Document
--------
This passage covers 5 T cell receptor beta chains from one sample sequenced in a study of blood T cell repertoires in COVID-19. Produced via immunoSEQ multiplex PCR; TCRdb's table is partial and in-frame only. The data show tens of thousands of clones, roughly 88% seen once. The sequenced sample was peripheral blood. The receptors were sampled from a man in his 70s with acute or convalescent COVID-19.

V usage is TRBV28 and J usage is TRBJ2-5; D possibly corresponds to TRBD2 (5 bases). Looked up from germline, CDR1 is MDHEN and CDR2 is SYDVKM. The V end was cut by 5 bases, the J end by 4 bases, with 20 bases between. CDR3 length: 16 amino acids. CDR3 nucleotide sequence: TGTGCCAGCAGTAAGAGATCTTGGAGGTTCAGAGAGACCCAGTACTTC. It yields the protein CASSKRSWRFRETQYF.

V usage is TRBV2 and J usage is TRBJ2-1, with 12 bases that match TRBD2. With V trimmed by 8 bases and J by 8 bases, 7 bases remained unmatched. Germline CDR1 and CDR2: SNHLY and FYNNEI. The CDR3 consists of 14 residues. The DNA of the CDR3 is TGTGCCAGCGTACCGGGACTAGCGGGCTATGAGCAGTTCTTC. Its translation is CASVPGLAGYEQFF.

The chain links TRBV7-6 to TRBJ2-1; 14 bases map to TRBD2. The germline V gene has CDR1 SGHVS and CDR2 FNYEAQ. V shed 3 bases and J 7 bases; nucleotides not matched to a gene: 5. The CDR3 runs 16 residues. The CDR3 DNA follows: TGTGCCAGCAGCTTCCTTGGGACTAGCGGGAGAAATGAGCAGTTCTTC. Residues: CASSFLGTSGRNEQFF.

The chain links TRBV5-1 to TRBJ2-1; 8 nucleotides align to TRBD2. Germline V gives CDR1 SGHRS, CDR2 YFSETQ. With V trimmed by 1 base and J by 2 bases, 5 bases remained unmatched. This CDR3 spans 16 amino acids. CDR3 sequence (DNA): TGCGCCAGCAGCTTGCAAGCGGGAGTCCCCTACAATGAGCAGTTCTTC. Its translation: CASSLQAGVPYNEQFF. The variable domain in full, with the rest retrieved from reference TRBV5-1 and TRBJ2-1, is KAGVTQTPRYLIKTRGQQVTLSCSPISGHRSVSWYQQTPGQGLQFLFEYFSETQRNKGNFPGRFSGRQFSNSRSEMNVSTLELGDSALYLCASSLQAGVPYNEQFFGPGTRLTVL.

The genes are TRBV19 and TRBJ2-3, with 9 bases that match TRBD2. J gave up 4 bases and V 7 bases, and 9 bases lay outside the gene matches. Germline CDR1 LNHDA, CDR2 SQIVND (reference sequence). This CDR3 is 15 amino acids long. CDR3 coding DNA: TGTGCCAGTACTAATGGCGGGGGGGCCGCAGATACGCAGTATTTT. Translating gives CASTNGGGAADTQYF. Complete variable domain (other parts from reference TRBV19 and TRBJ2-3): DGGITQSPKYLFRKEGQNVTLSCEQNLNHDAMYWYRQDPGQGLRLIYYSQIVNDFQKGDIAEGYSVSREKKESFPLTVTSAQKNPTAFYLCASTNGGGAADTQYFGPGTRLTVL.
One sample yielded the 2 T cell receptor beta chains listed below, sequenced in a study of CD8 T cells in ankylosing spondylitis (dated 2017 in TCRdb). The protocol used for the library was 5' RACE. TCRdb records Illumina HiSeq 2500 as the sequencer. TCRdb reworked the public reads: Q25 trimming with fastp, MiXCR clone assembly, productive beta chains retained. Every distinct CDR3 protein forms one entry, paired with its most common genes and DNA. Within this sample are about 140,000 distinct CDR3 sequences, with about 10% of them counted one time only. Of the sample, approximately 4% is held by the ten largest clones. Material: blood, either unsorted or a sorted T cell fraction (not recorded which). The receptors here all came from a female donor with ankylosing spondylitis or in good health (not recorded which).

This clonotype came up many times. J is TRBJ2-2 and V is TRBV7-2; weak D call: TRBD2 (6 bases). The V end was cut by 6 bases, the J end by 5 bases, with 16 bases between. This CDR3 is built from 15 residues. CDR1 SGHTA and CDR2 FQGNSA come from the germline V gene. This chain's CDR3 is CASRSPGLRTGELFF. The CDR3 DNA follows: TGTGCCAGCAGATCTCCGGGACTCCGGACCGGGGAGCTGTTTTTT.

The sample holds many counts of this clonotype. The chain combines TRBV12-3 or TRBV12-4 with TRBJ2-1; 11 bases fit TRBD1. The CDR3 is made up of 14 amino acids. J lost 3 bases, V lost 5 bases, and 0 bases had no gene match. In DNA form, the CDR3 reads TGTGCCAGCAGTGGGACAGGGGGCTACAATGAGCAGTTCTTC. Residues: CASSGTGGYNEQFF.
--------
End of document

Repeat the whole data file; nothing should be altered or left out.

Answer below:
This passage covers 5 T cell receptor beta chains from one sample sequenced in a study of blood T cell repertoires in COVID-19. Produced via immunoSEQ multiplex PCR; TCRdb's table is partial and in-frame only. The data show tens of thousands of clones, roughly 88% seen once. The sequenced sample was peripheral blood. The receptors were sampled from a man in his 70s with acute or convalescent COVID-19.

V usage is TRBV28 and J usage is TRBJ2-5; D possibly corresponds to TRBD2 (5 bases). Looked up from germline, CDR1 is MDHEN and CDR2 is SYDVKM. The V end was cut by 5 bases, the J end by 4 bases, with 20 bases between. CDR3 length: 16 amino acids. CDR3 nucleotide sequence: TGTGCCAGCAGTAAGAGATCTTGGAGGTTCAGAGAGACCCAGTACTTC. It yields the protein CASSKRSWRFRETQYF.

V usage is TRBV2 and J usage is TRBJ2-1, with 12 bases that match TRBD2. With V trimmed by 8 bases and J by 8 bases, 7 bases remained unmatched. Germline CDR1 and CDR2: SNHLY and FYNNEI. The CDR3 consists of 14 residues. The DNA of the CDR3 is TGTGCCAGCGTACCGGGACTAGCGGGCTATGAGCAGTTCTTC. Its translation is CASVPGLAGYEQFF.

The chain links TRBV7-6 to TRBJ2-1; 14 bases map to TRBD2. The germline V gene has CDR1 SGHVS and CDR2 FNYEAQ. V shed 3 bases and J 7 bases; nucleotides not matched to a gene: 5. The CDR3 runs 16 residues. The CDR3 DNA follows: TGTGCCAGCAGCTTCCTTGGGACTAGCGGGAGAAATGAGCAGTTCTTC. Residues: CASSFLGTSGRNEQFF.

The chain links TRBV5-1 to TRBJ2-1; 8 nucleotides align to TRBD2. Germline V gives CDR1 SGHRS, CDR2 YFSETQ. With V trimmed by 1 base and J by 2 bases, 5 bases remained unmatched. This CDR3 spans 16 amino acids. CDR3 sequence (DNA): TGCGCCAGCAGCTTGCAAGCGGGAGTCCCCTACAATGAGCAGTTCTTC. Its translation: CASSLQAGVPYNEQFF. The variable domain in full, with the rest retrieved from reference TRBV5-1 and TRBJ2-1, is KAGVTQTPRYLIKTRGQQVTLSCSPISGHRSVSWYQQTPGQGLQFLFEYFSETQRNKGNFPGRFSGRQFSNSRSEMNVSTLELGDSALYLCASSLQAGVPYNEQFFGPGTRLTVL.

The genes are TRBV19 and TRBJ2-3, with 9 bases that match TRBD2. J gave up 4 bases and V 7 bases, and 9 bases lay outside the gene matches. Germline CDR1 LNHDA, CDR2 SQIVND (reference sequence). This CDR3 is 15 amino acids long. CDR3 coding DNA: TGTGCCAGTACTAATGGCGGGGGGGCCGCAGATACGCAGTATTTT. Translating gives CASTNGGGAADTQYF. Complete variable domain (other parts from reference TRBV19 and TRBJ2-3): DGGITQSPKYLFRKEGQNVTLSCEQNLNHDAMYWYRQDPGQGLRLIYYSQIVNDFQKGDIAEGYSVSREKKESFPLTVTSAQKNPTAFYLCASTNGGGAADTQYFGPGTRLTVL.
One sample yielded the 2 T cell receptor beta chains listed below, sequenced in a study of CD8 T cells in ankylosing spondylitis (dated 2017 in TCRdb). The protocol used for the library was 5' RACE. TCRdb records Illumina HiSeq 2500 as the sequencer. TCRdb reworked the public reads: Q25 trimming with fastp, MiXCR clone assembly, productive beta chains retained. Every distinct CDR3 protein forms one entry, paired with its most common genes and DNA. Within this sample are about 140,000 distinct CDR3 sequences, with about 10% of them counted one time only. Of the sample, approximately 4% is held by the ten largest clones. Material: blood, either unsorted or a sorted T cell fraction (not recorded which). The receptors here all came from a female donor with ankylosing spondylitis or in good health (not recorded which).

This clonotype came up many times. J is TRBJ2-2 and V is TRBV7-2; weak D call: TRBD2 (6 bases). The V end was cut by 6 bases, the J end by 5 bases, with 16 bases between. This CDR3 is built from 15 residues. CDR1 SGHTA and CDR2 FQGNSA come from the germline V gene. This chain's CDR3 is CASRSPGLRTGELFF. The CDR3 DNA follows: TGTGCCAGCAGATCTCCGGGACTCCGGACCGGGGAGCTGTTTTTT.

The sample holds many counts of this clonotype. The chain combines TRBV12-3 or TRBV12-4 with TRBJ2-1; 11 bases fit TRBD1. The CDR3 is made up of 14 amino acids. J lost 3 bases, V lost 5 bases, and 0 bases had no gene match. In DNA form, the CDR3 reads TGTGCCAGCAGTGGGACAGGGGGCTACAATGAGCAGTTCTTC. Residues: CASSGTGGYNEQFF.